Together for over a decade, Kyra and David Winter are happier than they ever thought they could be. Read more...
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Together for over a decade, Kyra and David Winter are happier than they ever thought they could be. They have a comfortable home, stable careers, and a young son, Michael, who they love more than anything. Yet because of their complicated histories, Kyra and David have always feared that this domestic bliss couldn't last - that the life they created was destined to be disrupted. And on one perfectly average summer day, it is: Michael disappears from his own backyard.
The only question is whose past has finally caught up with them: David feels sure that Michael was taken by his troubled ex-wife, while Kyra believes the kidnapper must be someone from her estranged family, someone she betrayed years ago.
As the Winters embark on a journey of time and memory to find Michael, they will be forced to admit these suspicions, revealing secrets about themselves they've always kept hidden. But they will also have a chance to discover that it's not too late to have the family they've dreamed of; that even if the world is full of risks, as long as they have hope, the future can bloom.
Lyrical, wise, and witty, The Winters in Bloom" is Lisa Tucker's most optimistic work to date. This enchanting, life-affirming story will charm readers and leave them full of wonder at the stubborn strength of the human heart.
Publishers Weekly® Reviews
- Reviewed in: Publishers Weekly, page .
- Review Date: 2011-06-13
- Reviewer: Staff
The Winters of Tucker's disappointing sixth novel (after The Promised World) lead an idyllic life. David and Kyra are a successful suburban couple with a five-year-old son, Michael, who they adore and believe is so gifted and unique that he must be homeschooled. They are such overprotective parents that Michael has only recently been allowed to be in the yard alone—and only for 30 minutes at a time; it's a terrible irony, then, that the boy is abducted from under their noses. Michael's disappearance forces David and Kyra to confront their pasts and expose troubling secrets about their lives before they met. David's first wife, Courtney, hasn't been well since accidentally causing the death of their child; David fears she took Michael. But Kyra suspects her own troubled sister, Amy, whose refusal to allow Kyra to see her niece years before created tremendous ill will between all involved. Only by arming themselves with the bitter truth will David and Kyra have any hope of finding Michael. Tucker tries to craft a tale steeped in big ideas about family and honesty, but delivers an innocuous, forgettable book saddled with melodrama. (Sept.)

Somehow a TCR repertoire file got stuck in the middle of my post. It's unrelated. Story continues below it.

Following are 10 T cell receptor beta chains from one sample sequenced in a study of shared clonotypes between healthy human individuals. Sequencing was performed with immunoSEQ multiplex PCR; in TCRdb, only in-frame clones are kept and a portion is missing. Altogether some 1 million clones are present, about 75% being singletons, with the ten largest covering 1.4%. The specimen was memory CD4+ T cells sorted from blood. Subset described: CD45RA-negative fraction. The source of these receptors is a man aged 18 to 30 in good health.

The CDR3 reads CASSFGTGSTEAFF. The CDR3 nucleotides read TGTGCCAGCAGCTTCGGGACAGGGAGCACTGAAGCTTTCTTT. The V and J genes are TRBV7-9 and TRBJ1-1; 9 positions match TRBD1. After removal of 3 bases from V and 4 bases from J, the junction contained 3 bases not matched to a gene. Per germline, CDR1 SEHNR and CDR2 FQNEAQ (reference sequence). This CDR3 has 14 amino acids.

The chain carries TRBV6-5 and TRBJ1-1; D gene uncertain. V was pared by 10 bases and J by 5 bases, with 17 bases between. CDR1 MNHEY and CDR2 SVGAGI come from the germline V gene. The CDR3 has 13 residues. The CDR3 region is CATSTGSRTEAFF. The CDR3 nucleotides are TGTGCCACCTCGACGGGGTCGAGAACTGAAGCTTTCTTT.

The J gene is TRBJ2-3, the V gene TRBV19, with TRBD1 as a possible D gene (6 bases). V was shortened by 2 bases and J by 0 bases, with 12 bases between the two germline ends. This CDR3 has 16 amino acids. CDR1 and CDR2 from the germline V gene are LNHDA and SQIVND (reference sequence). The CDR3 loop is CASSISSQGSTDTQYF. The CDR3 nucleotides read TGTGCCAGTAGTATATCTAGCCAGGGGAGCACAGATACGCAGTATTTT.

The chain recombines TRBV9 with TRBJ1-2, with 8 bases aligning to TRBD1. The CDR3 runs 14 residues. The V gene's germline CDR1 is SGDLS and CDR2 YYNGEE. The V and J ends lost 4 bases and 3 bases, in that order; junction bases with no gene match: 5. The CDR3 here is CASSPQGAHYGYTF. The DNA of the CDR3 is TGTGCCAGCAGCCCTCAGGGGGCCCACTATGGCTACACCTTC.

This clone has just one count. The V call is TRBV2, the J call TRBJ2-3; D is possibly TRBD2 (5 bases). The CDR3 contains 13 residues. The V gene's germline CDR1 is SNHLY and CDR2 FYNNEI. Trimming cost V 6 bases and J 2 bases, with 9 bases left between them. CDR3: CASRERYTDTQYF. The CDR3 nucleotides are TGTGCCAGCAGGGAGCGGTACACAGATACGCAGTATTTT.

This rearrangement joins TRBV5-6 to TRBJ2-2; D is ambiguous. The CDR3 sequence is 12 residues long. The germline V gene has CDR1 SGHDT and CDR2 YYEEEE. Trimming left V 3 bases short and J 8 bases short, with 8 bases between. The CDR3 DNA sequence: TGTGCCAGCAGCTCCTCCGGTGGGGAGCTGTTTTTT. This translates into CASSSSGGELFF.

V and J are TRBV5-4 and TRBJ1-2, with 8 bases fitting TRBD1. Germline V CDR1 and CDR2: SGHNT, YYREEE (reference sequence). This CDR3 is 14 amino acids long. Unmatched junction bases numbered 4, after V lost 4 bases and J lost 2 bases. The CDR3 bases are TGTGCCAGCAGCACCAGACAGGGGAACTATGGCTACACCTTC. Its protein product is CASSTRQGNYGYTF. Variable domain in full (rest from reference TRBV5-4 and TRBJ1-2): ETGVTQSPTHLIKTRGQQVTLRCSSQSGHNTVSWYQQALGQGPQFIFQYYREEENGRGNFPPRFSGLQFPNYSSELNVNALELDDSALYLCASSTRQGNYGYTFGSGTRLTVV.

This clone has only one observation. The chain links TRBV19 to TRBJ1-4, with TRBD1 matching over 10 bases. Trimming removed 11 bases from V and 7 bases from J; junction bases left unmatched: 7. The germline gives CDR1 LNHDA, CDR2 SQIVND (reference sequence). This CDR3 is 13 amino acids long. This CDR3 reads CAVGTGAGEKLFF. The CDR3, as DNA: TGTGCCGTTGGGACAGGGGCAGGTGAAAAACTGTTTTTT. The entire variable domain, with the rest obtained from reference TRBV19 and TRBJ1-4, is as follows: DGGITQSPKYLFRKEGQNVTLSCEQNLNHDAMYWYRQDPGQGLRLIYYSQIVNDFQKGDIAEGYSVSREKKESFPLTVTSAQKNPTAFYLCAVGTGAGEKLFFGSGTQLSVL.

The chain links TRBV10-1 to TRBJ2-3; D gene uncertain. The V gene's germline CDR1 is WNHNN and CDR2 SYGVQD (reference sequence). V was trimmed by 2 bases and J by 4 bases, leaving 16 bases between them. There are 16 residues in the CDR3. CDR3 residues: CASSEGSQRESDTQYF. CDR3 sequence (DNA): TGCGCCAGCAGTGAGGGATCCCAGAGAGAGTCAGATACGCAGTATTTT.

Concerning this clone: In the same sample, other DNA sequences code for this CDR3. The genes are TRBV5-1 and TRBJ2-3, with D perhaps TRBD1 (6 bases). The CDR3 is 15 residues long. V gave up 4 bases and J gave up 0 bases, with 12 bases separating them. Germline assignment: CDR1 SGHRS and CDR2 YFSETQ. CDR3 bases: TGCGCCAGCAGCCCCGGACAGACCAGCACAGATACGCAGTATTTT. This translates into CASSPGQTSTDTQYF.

Family ties turn to knots
Motherhood, in all its magical and messy incarnations, is at the heart of Lisa Tucker’s The Winters In Bloom, a story that skates gracefully amid wonder, terror and redemption. Indeed, Tucker’s sixth novel is impossible to categorize, bending the confines of the psychological thriller with an eloquent literary narrative of tangled family ties between not only mother and child, but sisters, ex-spouses and even former in-laws.
Without exception, the characters that populate The Winters In Bloom are fatally flawed from damaged childhoods, yet Tucker’s mastery of voice, time and place prevents their stories from sounding clichéd. Abandoned by their mother and raised by an emotionally distant father and stepmother, sisters Amy and Kyra forge an intense sibling relationship when they are forced to parent one another. Kyra’s husband David was blessed with a loving, albeit long-suffering mother, but he struggles to suppress bad memories of an abusive father and is haunted by the ghosts from his first marriage to the mentally unstable Courtney, whose own maternal experiences bear the imprimatur of Greek tragedy. Still, Kyra and David manage to create a happy life together—until their five-year-old son, Michael, goes missing from their backyard.
If all this angst sounds confusing, stereotypical or even onerous, rest assured, The Winters In Bloom is exquisitely rendered and incredibly addictive. It will resonate with—and terrify—any parent who lies anxiously awake at night, fretful of the maladies and mayhem that can befall a child. This is a beguiling novel, alternately infused with despair and hope, and above all, the redemptive power of love.